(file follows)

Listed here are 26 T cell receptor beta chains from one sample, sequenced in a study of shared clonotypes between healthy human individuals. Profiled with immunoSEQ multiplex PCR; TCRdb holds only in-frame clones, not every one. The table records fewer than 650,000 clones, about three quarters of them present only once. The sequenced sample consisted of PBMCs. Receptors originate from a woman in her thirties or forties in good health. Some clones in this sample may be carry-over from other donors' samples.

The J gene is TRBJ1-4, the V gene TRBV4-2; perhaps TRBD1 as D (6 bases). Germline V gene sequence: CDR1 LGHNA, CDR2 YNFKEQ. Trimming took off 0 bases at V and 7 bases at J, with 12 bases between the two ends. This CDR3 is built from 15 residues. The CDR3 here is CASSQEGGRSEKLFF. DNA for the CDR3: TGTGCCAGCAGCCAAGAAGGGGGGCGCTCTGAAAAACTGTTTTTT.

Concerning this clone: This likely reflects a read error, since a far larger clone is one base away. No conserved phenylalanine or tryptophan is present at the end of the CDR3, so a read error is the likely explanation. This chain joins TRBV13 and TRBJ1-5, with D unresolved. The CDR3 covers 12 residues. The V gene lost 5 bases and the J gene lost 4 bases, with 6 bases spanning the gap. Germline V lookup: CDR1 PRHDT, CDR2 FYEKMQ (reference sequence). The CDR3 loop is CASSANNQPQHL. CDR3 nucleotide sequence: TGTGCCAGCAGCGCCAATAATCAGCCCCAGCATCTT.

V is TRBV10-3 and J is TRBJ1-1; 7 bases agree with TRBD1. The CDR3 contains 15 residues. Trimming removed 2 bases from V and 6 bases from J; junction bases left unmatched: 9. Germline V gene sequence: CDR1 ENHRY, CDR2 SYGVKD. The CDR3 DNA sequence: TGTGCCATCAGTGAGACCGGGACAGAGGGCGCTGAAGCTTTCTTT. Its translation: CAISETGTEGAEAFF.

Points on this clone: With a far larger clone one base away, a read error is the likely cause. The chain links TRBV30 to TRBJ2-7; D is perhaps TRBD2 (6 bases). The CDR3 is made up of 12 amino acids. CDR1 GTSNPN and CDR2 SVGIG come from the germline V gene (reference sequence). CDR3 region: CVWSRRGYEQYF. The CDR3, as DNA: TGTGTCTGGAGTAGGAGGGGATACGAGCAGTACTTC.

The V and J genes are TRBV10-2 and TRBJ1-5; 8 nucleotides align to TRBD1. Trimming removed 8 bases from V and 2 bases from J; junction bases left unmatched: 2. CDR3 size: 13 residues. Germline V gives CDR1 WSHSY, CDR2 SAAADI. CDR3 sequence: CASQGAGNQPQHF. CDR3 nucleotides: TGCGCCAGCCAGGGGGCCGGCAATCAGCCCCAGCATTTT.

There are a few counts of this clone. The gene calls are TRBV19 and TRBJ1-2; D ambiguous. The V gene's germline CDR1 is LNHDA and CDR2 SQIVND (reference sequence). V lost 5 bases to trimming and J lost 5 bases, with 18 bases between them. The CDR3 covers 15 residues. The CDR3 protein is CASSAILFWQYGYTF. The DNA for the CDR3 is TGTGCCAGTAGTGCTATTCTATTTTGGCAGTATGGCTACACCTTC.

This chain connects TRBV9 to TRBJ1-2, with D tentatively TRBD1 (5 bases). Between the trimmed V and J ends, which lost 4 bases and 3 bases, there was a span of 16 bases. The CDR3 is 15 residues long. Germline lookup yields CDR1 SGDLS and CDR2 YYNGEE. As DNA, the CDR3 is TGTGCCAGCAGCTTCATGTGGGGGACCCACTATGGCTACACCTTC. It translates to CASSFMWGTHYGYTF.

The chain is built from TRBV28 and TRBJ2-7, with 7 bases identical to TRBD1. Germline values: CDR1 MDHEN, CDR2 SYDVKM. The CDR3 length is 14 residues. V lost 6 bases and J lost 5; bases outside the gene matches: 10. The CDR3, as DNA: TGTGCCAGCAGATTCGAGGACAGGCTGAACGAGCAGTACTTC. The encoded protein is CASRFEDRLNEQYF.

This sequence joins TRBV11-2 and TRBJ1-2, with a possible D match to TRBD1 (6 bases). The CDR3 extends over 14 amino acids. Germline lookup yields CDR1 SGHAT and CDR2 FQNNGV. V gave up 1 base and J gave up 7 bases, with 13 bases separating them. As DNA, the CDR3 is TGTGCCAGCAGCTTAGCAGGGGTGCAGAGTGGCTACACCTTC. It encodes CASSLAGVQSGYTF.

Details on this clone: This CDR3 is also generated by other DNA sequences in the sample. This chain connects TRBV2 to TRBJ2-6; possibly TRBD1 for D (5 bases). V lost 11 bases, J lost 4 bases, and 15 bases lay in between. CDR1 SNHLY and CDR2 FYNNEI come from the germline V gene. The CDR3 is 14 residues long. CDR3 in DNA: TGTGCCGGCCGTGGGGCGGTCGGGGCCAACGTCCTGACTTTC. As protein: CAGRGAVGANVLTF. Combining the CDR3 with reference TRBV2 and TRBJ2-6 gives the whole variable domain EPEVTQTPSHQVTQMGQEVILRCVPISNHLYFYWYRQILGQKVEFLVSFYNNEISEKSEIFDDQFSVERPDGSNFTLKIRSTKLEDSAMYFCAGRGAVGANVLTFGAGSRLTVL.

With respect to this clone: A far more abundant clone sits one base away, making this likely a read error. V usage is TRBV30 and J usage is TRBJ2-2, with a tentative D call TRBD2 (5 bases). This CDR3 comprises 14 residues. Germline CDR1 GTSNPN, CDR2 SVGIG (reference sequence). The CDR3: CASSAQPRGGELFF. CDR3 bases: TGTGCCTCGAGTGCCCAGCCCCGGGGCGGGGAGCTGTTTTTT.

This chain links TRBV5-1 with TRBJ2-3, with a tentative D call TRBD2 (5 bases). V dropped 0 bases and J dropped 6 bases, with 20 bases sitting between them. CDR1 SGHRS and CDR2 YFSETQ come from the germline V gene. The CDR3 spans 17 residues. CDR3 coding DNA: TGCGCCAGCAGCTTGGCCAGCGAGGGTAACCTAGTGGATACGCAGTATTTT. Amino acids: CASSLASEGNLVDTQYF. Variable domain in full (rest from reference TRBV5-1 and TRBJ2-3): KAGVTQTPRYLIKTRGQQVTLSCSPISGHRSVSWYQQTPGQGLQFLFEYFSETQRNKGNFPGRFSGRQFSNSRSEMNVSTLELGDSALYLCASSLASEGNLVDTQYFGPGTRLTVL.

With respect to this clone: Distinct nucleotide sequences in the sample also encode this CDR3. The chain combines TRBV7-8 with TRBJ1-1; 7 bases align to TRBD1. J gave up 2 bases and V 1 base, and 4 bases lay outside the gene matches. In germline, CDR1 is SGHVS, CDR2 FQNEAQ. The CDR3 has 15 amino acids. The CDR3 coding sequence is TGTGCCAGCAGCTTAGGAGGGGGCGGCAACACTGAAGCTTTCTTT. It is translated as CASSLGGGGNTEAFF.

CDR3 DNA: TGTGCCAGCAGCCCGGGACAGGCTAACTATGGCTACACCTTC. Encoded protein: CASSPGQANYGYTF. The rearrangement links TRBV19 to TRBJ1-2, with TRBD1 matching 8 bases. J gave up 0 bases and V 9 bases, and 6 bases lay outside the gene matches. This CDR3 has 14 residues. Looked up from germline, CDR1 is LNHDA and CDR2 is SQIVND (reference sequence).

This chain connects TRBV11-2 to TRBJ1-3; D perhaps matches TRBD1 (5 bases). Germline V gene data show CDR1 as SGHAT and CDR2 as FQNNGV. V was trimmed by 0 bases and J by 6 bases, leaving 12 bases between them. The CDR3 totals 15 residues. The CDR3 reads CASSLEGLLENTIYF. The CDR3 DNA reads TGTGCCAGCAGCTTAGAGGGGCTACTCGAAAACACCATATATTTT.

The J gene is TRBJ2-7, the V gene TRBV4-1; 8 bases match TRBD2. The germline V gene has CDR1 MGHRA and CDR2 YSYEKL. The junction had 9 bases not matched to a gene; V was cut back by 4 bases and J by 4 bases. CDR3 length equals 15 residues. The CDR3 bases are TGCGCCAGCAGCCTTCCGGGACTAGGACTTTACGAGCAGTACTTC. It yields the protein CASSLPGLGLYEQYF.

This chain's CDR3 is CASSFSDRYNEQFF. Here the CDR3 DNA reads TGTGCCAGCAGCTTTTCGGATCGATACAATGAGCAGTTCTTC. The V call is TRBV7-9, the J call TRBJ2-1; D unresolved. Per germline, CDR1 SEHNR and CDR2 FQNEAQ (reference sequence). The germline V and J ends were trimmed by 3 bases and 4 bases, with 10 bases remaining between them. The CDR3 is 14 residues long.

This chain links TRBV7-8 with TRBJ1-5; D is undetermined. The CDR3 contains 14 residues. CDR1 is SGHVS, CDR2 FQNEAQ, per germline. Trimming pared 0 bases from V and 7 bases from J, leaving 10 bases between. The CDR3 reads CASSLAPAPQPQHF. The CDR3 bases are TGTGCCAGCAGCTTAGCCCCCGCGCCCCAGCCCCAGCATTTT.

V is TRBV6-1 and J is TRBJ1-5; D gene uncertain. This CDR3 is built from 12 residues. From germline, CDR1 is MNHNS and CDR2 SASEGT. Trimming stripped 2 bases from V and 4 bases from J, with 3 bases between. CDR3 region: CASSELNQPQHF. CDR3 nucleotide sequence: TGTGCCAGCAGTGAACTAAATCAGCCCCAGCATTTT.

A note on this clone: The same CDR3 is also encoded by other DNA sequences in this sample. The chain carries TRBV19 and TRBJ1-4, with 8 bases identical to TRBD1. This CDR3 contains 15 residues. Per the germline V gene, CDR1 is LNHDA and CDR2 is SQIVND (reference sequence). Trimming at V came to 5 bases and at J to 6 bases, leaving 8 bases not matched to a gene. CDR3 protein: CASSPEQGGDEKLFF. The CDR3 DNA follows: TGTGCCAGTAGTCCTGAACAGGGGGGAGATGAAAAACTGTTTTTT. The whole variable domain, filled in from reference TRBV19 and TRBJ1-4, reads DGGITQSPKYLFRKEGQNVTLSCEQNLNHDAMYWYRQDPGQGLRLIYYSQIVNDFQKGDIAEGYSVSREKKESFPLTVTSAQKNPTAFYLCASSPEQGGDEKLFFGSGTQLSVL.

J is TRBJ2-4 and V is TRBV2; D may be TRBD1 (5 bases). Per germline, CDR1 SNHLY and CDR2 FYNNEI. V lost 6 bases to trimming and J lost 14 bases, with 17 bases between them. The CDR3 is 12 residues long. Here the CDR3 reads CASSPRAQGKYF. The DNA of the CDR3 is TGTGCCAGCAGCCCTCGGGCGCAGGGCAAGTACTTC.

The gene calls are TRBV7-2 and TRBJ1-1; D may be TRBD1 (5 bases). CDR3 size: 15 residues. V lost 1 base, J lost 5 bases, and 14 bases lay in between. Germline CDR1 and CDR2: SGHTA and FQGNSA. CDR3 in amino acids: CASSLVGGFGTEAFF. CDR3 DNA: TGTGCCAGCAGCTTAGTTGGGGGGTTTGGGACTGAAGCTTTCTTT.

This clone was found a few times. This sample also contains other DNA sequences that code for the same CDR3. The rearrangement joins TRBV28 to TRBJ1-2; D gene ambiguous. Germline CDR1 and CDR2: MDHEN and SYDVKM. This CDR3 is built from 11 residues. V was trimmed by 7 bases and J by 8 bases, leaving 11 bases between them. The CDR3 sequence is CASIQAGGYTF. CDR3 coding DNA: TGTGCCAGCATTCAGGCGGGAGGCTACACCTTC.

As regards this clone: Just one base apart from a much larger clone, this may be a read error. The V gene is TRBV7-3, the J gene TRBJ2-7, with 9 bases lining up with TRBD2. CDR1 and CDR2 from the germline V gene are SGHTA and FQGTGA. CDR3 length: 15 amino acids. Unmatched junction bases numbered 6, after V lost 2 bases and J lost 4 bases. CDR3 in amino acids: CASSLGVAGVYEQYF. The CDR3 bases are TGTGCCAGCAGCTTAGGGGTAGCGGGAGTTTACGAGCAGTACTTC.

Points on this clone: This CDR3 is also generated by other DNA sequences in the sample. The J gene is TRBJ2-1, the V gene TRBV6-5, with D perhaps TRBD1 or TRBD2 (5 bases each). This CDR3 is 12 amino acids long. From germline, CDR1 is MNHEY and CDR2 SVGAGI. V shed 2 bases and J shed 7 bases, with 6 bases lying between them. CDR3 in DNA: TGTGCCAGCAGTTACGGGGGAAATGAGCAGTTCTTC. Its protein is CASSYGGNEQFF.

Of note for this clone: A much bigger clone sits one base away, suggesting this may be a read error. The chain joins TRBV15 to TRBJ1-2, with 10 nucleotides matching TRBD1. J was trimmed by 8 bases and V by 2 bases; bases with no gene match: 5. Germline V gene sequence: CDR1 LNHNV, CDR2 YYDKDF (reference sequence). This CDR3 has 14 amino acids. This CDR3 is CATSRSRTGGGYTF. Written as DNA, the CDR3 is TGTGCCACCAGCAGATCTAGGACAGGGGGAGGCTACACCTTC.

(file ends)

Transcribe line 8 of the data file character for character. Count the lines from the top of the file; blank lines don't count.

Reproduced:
This chain connects TRBV9 to TRBJ1-2, with D tentatively TRBD1 (5 bases). Between the trimmed V and J ends, which lost 4 bases and 3 bases, there was a span of 16 bases. The CDR3 is 15 residues long. Germline lookup yields CDR1 SGDLS and CDR2 YYNGEE. As DNA, the CDR3 is TGTGCCAGCAGCTTCATGTGGGGGACCCACTATGGCTACACCTTC. It translates to CASSFMWGTHYGYTF.